• quic_retry – (Directive) When set to on, tells NGINX to send a QUIC retry message back to the requester specifying the new connection ID to use, for the purpose of validating the requester’s IP address. The QUIC retry packet partially compensates for the fact that a TCP three‑way connection handshake can’t be used to validate the connection because QUIC runs over UDP.
  • ssl_early_data – (Directive) When set to on, tells NGINX to accept application data in the first request sent by a client over a new TLS 1.3 connection, if there was a previous connection from that client. This is known as zero round‑trip time (0‑RTT) connection resumption. Support for the sending of “early data” is a feature of TLS 1.3 and contributes to the improved performance of QUIC+HTTP/3 by eliminating the extra round‑trip message exchanges required for a TLS handshake.

    Note: 0‑RTT connection resumption can create a security risk, because the early data is subject to replay attacks if it includes an HTTP request method other than GET. For details, see the section about TLS 1.3 in Announcing NGINX Plus R17 on our blog.

The diagram highlights how 0‑RTT connection resumption with QUIC+HTTP/3 improves performance, because the client can send an HTTP request in its first message when resuming a QUIC connection to NGINX. For TCP with TLS, in contrast, the client must perform a new TLS handshake with NGINX to establish a secure connection, at the cost of several additional roundtrips.

For information about all the new directives and variables, see the 3. Configuration section of the nginx-quic README.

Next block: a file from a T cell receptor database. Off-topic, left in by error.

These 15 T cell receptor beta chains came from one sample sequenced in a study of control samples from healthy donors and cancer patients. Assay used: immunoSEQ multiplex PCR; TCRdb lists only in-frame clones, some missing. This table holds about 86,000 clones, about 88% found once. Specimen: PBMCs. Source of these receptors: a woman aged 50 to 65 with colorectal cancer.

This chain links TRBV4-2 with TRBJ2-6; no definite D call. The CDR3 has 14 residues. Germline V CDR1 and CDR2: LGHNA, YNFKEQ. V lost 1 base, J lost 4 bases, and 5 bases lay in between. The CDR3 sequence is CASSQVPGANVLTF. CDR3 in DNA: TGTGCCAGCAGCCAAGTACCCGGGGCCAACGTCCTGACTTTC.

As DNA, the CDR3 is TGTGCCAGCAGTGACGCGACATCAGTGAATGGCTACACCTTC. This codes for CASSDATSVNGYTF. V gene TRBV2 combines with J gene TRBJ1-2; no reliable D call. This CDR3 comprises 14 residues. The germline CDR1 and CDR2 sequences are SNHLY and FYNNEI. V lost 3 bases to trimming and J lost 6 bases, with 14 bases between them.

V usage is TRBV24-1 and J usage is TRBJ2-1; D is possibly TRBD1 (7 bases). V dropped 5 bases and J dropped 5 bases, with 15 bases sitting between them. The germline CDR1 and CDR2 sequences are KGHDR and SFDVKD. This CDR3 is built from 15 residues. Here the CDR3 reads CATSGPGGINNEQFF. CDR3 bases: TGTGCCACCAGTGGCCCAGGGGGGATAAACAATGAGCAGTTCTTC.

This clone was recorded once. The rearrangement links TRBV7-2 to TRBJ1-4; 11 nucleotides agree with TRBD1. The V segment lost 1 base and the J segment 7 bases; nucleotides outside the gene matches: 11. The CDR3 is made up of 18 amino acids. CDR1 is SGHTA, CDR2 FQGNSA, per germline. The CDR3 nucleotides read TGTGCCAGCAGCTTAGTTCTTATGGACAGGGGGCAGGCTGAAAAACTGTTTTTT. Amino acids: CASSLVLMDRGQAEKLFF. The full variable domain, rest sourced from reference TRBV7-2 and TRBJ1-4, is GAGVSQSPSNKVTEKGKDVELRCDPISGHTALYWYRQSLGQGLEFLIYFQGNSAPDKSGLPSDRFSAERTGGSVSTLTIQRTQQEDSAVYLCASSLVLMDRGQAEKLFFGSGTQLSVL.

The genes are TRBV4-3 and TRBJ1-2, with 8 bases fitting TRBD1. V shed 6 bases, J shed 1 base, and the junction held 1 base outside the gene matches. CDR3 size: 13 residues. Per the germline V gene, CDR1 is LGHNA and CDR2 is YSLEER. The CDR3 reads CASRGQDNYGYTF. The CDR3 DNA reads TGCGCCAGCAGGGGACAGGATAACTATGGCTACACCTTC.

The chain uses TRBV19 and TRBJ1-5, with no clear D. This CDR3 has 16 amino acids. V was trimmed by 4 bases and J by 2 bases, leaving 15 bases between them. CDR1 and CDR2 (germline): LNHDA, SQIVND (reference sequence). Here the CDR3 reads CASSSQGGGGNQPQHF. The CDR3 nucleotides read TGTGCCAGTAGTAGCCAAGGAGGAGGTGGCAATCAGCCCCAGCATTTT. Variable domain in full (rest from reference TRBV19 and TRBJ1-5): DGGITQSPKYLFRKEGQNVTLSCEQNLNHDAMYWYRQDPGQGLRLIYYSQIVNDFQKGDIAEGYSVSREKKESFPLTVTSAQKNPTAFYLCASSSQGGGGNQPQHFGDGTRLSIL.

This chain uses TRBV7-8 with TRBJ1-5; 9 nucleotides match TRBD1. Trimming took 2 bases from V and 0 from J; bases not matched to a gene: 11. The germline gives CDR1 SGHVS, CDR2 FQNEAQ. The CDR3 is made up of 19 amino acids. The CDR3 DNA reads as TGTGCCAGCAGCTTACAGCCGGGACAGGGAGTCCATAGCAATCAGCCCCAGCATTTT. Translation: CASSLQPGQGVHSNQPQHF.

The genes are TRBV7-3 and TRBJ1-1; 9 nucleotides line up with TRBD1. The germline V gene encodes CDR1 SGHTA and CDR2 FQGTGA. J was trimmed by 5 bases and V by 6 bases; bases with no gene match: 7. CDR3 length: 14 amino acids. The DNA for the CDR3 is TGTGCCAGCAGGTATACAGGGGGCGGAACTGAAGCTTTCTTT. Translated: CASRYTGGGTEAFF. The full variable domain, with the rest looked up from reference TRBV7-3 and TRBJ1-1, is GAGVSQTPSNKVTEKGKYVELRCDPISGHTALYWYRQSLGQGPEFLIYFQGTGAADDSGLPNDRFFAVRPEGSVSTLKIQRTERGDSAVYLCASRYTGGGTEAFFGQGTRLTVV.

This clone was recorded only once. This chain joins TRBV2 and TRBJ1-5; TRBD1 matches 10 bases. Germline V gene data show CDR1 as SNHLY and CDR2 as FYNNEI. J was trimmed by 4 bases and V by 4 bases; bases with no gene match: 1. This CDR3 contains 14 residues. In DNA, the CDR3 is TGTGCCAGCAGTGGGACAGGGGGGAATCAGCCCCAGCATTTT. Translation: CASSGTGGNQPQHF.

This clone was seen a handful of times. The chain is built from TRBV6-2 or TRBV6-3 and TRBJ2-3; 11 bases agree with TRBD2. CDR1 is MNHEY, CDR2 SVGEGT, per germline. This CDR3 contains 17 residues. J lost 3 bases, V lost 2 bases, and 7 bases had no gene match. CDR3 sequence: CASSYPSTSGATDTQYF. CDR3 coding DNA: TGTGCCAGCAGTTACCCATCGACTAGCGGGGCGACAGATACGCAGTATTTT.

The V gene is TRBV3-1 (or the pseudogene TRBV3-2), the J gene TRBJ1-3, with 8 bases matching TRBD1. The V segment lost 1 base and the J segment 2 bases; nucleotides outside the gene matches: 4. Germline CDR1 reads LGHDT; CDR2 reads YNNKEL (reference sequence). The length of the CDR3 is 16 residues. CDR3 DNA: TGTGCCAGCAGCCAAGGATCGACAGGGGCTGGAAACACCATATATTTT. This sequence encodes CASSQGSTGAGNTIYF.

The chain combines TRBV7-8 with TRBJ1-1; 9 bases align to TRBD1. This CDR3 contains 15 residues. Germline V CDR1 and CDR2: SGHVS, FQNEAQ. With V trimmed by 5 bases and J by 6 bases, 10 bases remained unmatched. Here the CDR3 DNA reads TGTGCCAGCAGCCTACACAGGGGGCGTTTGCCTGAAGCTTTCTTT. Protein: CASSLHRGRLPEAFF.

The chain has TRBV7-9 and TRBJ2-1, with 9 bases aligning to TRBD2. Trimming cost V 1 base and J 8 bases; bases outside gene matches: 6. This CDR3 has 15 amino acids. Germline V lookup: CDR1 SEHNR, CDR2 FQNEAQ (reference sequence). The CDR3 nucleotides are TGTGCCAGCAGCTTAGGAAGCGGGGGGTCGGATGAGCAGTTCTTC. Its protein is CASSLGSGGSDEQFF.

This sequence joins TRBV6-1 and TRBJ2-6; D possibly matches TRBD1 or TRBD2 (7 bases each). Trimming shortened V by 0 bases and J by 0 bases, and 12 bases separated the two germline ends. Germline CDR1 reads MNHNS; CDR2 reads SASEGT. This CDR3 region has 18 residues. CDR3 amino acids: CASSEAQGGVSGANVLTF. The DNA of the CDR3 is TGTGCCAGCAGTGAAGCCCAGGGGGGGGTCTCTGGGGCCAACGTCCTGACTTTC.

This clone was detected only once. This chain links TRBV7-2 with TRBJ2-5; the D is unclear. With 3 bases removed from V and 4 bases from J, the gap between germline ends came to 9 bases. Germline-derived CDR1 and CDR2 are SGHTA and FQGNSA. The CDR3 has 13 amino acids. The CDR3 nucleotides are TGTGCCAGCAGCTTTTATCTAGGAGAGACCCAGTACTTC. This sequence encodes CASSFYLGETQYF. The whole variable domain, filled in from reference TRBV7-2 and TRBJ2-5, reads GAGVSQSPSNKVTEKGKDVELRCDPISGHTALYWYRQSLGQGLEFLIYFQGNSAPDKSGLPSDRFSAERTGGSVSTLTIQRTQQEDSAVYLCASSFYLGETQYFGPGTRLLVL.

Testing NGINX with QUIC+HTTP/3

As previously mentioned, one of our motivations for releasing prebuilt binaries is to make it easier to test that NGINX is handling HTTP/3 traffic correctly. For simple command‑line testing, you can build curl with HTTP/3 support or use a prebuilt container. In addition, newer versions of most browsers support QUIC+HTTP/3.

To verify that your QUIC‑enabled site is satisfying HTTP/3 connection requests from browsers, you can use a browser’s developer tools to examine the HTTP headers returned by NGINX. The QUIC+HTTP/3 implementation is working correctly if NGINX includes the Alt-Svc header discussed above in its response to the browser’s initial HTTP request over TCP.

At that point, a QUIC‑capable browser makes a QUIC connection on the port specified in the Alt-Svc directive, and subsequent HTTP requests and responses are over QUIC. Another way to verify QUIC+HTTP/3 is being used is to include another add_header directive to set the value of a custom HTTP header to the protocol captured by the $server-protocol variable. You can track the value of the header as it changes from HTTP/1.x before the QUIC connection is established to HTTP/3.0 when QUIC is being used.

Here’s a sample location block where the custom HTTP header is X-protocol:

location / {     # advertise that QUIC is available on the configured port 
    add_header Alt-Svc 'h3=":$server_port"; ma=86400'; 
       
    # signal whether we are using QUIC+HTTP/3
    add_header X-protocol $server_protocol always;        
    
    #proxy_pass <upstream_group>; 
    #root /<root_directory>; 
}

Alternatively, there are tools like the Chrome HTTP Indicator extension which visually indicate the protocol in use. (Note that this is not an endorsement of any browser extension and you must satisfy yourself that any possible security implications of an extension are acceptable given your circumstances).

What’s Next

We will continue to deliver our solution for QUIC+HTTP/3 and provide more examples of NGINX optimizations in the coming weeks. In the meantime, please share the results of your own testing to help inform our decisions. You can share your feedback on the NGINX development mailing list and the #quic‑http3 channel on NGINX Community Slack.

To get updates about our work on QUIC+HTTP/3, including the next important milestone – the merge of the nginx-quic repo into the mainline NGINX Open Source branch – subscribe to the NGINX announcement mailing list.

Watch the Webinar

We also encourage you to attend our upcoming webinar, Get Hands‑On with NGINX and QUIC+HTTP/3 on Wednesday, April 19, 2023: